There are a lot of good things about being a geek. We're unabashedly passionate about things we love, we typically read a lot and we tend to have a lot of curiosity that keeps our minds sharp.
But let's be honest: A lot of us could be in much better shape. I put myself firmly in the camp of a nerdy guy that needs to be a lot more active, even though the idea pains me. I mean, why go for a run when I could watch Matt Smith run from Daleks on Doctor Who? Why get sweaty with real sports when I can boost my actions per minute in an esport like Dota 2? Who needs resistance bands when you can pretend to join the Resistance in Star Wars?
Trouble is, that kind of attitude isn't just unhealthy -- it could literally kill us.
It's not easy to turn that around, I know. Walking into a typical gym isn't usually fun. There's no leaderboard, and it feels like everyone else there is way over leveled. It's not unlike launching a game's online multiplayer for the first time and realizing that everybody else has already been playing for months and is better than you think you will ever be.
Personally, I'm embarrassed to walk into a gym. For a man in my 20s, my muscle strength sucks. I don't know how half of the gym equipment works and I'm too ashamed to ask.
There's a silver lining, though: There are geeky ways to get in shape, taking the things you love and using them to help make you harder, better, faster, stronger. To make your health more fun, gamify it. Assign goals and points to healthy activities (like minutes you're active or the amount of water you drink) and spend more time with entertainment that makes you move.
For example: You can burn a lot of calories playing virtual reality games.
Near the end of 2016, Job Stauffer, a VR fitness and wellness advocate who has spent many years working in the video game industry, says he was in the worst shape of his life. He was having debilitating headaches that he says were caused by being out of shape, overworked and over-stressed, and if he didn't turn his life around, things would get worse.
"My doctor said, 'If you don't start doing something about this, if you don't start focusing on yourself and your own body, wellness and fitness, you're going to die,'" Stauffer says. "Being told that I was working myself to death through video games and that I needed to find a way out or I was going to die, that was my wake-up call."
Around the same time, Stauffer was becoming increasingly interested in the rapidly growing VR space -- especially "room-scale" VR, which has players physically move around a room to play. "When you're in VR and your entire body and mind are engaged, and you're moving every muscle in your body by turning, jumping, raising your arms, you're actually burning calories," he says. "And that started to fascinate me."
Even games designed purely for fun, like the sci-fi shooting gallery Space Pirate Trainer, were giving him a workout. He realized that by adding some resistance (starting with 1- to 2-pound weighted gloves), he could take those results even further.
Eventually, Stauffer found Sound Boxing, a VR kickboxing game where you punch incoming objects in time with a YouTube video of your choice. Just search for that latest K-pop or Hatsune Miku track you've been listening to on repeat and work your muscles while you bob your head to the beat.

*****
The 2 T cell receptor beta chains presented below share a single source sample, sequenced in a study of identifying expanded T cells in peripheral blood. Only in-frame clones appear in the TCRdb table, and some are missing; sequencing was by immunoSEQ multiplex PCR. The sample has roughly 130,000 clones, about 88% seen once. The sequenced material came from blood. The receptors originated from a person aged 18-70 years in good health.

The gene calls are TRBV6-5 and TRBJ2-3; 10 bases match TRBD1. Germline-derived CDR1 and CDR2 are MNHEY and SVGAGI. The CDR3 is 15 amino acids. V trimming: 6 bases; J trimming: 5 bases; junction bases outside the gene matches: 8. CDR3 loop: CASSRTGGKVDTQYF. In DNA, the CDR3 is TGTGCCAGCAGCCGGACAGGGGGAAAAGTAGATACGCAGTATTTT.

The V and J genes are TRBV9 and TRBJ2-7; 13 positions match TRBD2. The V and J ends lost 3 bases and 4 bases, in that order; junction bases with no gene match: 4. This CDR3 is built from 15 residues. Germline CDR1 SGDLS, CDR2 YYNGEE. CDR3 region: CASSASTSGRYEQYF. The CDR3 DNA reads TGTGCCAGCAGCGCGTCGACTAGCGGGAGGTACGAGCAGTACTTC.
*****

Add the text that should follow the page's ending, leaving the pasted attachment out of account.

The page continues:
I've also been using games to help me be more active. On the VR side of things, I've been using the VirZoom exercise bike to make the act of pedaling far more interesting by using it as a way to control a tank, a race car or a Pegasus. (It's an admittedly pricey accessory at $399, on top of pricey VR equipment, but the company recently introduced a cheaper sensor that attaches to any standard stationary bike.) I've also been using a smart watch to encourage me to stand up more often and to drink far more water than I was previously.
Time flies while you're having fun. You might not think of working out as being enjoyable, but Stauffer says that there is a time dilation effect with good VR games. It might feel like you're jumping and ducking your way through a game level for only 10 minutes when you've really been keeping your body active for 30. In this case, losing track of time like that can be good for you.
Stauffer has lost more than 70 pounds on his personal fitness journey, but getting healthier isn't just about pounds lost or calories burned. If you're like me, doctors might actually tell you that you're underweight, so you actually want the scale to go up, not down.
"We [geeks] are often not in the best shape, and we can be very introverted about our bodies," Stauffer says. "We feel like we're not the jocks, we don't go to the gym." But "now is the best time to really start utilizing this stuff. Don't be ashamed to give it a shot."
Stauffer and I are far from the first nerds to discover that we need to get in better shape. Fellow nerd John Green, author of The Fault in Our Stars and Turtles All the Way Down, documented his own fitness transformation in 2016 on a YouTube channel called 100Days. He and a friend spent 100 days working with trainers, doctors and nutritionists to learn about being healthier and putting that knowledge into practice. Then he shared that knowledge with his YouTube audience.
Think of it like leveling up in a role-playing game. The more you jump in a game like Skyrim, the bigger your stamina meter grows. The bigger the meter is, the more you're able to do every day before needing to sleep.
With that in mind, here are some suggested ways to ease yourself into a healthier lifestyle. You should talk to a doctor and possibly a dietitian before getting too serious, but being healthier isn't something you should keep putting off. Start slow but steady and you might be surprised at how smoothly you're able to level up.